ARLINGTON, Texas – Demetrius Andrade expected more from Billy Joe Saunders on Saturday night.

Andrade anticipated seeing the sharpest Saunders imaginable in the ring against Canelo Alvarez. Instead, Andrade watched what he considered an ordinary Saunders attempt to fend off the hard-hitting opponent commonly considered the best boxer, pound-for-pound, in the sport.

The previously unbeaten British southpaw had his moments versus Alvarez, but the Mexican legend was ahead 78-74, 78-74 and 77-75 when fractures around Saunders’ right eye prevented him from leaving his corner for the ninth round at AT&T Stadium.

Andrade, who was supposed to challenge Saunders 2½ years ago for the WBO middleweight title, was especially surprised by Saunders’ defensive deficiencies. According to Andrade, repeatedly making the same defensive mistake cost Saunders dearly when Alvarez landed the right uppercut that did the most damage to Saunders’ right eye in the eighth round.

“I thought Billy Joe didn’t have a real game plan,” Andrade told “He just came out, did his thing, and didn’t make any adjustments once he seen the things he was doing wasn’t working. He kept bending down low. Canelo kept throwing the same shot over and over, and he kept falling into it. Eventually, he got caught with it. Fighting Canelo, you know, you have to be more technically sound and, you know, work on your defense. He had no defense. He was pretty much hands down, wide open, trying to throw combinations.

“When he was pulling out, he was pulling out with his hands down. He just didn’t have any good defense and didn’t know how to adjust when he was inside the ring with Canelo. And Canelo did a good job because Canelo’s hands was up, he’s countering and he already know what shots to look for. He was throwing the same shots all night, and Billy Joe kept doing the same thing to keep himself in danger.”

Andrade traveled to the Dallas area to support Saunders in the biggest fight of the former two-division champion’s career. The Providence, Rhode Island, native even arrived at their weigh-in Friday wearing Saunders’ team gear, a surprising show of respect for his rival.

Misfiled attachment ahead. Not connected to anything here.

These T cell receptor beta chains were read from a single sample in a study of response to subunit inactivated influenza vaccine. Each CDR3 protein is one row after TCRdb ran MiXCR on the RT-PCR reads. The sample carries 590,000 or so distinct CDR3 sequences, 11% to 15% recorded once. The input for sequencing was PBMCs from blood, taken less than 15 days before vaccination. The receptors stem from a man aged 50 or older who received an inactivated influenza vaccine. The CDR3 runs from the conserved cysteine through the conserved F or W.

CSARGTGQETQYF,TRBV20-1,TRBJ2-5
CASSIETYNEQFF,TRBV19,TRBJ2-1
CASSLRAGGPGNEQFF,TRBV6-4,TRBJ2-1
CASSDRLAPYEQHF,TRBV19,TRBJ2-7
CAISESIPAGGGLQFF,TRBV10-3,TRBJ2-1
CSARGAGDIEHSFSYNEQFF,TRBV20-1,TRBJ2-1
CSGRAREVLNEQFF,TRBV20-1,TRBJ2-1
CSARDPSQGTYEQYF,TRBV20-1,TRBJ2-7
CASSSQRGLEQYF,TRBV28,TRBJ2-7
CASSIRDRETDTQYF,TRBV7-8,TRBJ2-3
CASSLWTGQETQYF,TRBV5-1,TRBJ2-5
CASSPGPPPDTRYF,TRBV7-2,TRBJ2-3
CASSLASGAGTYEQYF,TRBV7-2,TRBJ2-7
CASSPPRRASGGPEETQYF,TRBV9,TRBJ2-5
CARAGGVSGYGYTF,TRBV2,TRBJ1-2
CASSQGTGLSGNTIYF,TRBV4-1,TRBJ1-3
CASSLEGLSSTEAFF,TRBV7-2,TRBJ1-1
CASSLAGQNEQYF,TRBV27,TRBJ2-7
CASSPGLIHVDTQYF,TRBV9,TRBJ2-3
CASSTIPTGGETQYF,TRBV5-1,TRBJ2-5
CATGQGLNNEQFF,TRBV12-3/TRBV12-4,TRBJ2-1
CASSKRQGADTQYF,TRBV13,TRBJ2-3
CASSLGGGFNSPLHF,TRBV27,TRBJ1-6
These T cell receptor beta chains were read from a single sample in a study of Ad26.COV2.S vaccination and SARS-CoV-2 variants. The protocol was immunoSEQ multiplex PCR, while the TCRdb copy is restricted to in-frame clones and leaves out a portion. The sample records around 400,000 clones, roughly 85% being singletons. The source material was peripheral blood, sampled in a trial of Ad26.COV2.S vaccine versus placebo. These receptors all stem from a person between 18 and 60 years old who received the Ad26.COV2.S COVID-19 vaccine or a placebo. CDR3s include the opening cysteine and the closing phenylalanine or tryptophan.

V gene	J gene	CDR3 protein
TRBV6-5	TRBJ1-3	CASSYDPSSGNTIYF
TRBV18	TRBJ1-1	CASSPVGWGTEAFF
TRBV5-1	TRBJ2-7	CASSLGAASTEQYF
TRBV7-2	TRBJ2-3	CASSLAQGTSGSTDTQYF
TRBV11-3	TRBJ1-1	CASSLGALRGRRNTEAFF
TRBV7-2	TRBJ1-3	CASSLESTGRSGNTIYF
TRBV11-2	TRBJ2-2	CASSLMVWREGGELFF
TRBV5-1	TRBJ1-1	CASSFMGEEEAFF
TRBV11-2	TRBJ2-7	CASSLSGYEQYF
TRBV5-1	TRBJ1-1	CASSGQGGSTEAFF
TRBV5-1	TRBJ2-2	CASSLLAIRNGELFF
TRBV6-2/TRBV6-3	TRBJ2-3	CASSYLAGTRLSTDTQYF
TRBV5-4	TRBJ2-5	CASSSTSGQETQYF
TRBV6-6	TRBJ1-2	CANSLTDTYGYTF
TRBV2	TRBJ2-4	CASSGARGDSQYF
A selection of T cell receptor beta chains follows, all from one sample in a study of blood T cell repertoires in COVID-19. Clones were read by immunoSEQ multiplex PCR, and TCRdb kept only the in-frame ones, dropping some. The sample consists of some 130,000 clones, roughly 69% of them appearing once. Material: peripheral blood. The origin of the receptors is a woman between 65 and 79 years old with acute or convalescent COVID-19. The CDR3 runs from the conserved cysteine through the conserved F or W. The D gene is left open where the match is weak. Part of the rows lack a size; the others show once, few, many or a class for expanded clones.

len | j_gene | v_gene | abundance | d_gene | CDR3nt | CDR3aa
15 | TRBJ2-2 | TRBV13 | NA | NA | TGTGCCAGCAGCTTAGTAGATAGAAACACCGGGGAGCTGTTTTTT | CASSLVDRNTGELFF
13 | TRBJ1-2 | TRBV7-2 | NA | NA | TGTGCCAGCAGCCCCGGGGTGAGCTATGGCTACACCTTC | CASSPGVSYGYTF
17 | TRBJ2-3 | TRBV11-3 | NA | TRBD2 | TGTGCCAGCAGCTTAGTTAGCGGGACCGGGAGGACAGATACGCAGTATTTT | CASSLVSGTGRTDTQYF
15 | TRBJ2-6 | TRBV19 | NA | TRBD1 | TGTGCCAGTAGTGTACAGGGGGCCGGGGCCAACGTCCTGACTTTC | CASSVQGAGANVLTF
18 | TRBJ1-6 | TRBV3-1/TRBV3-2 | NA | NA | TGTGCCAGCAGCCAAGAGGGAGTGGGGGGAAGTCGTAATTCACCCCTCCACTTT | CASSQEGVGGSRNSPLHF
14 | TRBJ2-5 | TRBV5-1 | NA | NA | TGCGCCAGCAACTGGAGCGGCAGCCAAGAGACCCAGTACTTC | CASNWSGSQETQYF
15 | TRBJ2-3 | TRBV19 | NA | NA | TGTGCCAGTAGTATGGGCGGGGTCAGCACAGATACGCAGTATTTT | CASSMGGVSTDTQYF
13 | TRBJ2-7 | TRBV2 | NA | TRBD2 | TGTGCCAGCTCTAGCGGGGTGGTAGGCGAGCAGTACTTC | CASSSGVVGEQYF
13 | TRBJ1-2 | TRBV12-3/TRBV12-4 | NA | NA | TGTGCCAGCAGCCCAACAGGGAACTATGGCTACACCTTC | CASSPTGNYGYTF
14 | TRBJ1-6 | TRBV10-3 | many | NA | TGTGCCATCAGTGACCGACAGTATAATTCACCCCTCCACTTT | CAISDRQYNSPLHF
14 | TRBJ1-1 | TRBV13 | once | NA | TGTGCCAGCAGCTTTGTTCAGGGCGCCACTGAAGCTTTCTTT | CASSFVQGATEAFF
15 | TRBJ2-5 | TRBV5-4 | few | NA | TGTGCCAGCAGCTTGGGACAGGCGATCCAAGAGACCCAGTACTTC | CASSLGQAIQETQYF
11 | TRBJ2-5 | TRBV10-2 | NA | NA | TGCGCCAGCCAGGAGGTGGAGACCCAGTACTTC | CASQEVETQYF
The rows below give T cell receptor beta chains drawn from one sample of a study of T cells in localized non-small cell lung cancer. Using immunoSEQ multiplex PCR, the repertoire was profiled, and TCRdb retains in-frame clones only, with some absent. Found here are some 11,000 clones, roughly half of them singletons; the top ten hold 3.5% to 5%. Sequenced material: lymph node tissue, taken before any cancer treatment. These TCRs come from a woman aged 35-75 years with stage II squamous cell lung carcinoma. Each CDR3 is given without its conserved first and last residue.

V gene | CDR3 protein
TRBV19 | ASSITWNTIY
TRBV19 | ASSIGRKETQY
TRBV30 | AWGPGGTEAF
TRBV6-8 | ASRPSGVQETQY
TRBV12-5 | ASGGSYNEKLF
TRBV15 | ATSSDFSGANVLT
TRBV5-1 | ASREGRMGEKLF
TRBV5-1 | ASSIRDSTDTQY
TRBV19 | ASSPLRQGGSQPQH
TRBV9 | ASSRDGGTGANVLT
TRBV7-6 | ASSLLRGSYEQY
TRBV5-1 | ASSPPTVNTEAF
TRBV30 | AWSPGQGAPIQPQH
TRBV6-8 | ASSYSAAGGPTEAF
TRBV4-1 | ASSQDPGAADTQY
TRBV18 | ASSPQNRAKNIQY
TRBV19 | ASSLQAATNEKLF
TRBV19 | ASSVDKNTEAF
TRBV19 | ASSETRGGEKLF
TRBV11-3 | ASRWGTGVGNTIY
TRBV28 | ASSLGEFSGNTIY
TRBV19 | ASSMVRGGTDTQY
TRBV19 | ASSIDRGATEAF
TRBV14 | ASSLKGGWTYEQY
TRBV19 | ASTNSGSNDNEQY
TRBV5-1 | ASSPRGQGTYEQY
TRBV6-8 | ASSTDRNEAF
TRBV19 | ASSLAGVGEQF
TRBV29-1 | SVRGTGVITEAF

The 33-year-old Andrade got into an argument with Alvarez at the post-fight press conference, which led to security escorting Andrade and his father/trainer, Paul, out of the room. Andrade (30-0, 18 KOs) wants his own opportunity to upset Alvarez (56-1-2, 38 KOs), but he realizes he’d have to perform much better than Saunders (31-1, 14 KOs) to pull it off.

“I already knew Billy Joe isn’t the strongest middleweight out there,” Andrade said. “He’s not as strong as Canelo and he doesn’t have that will, I don’t think. I would’ve thought he would’ve trained extremely hard to put on a fight. And it just seems like he didn’t really fight the fight he needed to put on. He fought the way how Billy Joe usually fights. He didn’t do anything different to try to step up the level. Not that he’s not good. He just didn’t step up the level. He couldn’t take it to the next level.

“I don’t know what his training was like. I don’t know what their game plan was. But to sit there and try to throw soft jabs at Canelo, and then sit there and think you can put your hands down with Canelo, that’s not gonna work. And then you’re ducking like an amateur. He was ducking down low, like an amateur. And those uppercuts were all Canelo was throwing all night. So, why do you keep bending that way? It was just there for the taking whenever the opportunity came. So, Canelo caught him on his way out, maybe, when he was coming out from the duck, and he got caught clean.”

Keith Idec is a senior writer/columnist for He can be reached on Twitter @Idecboxing.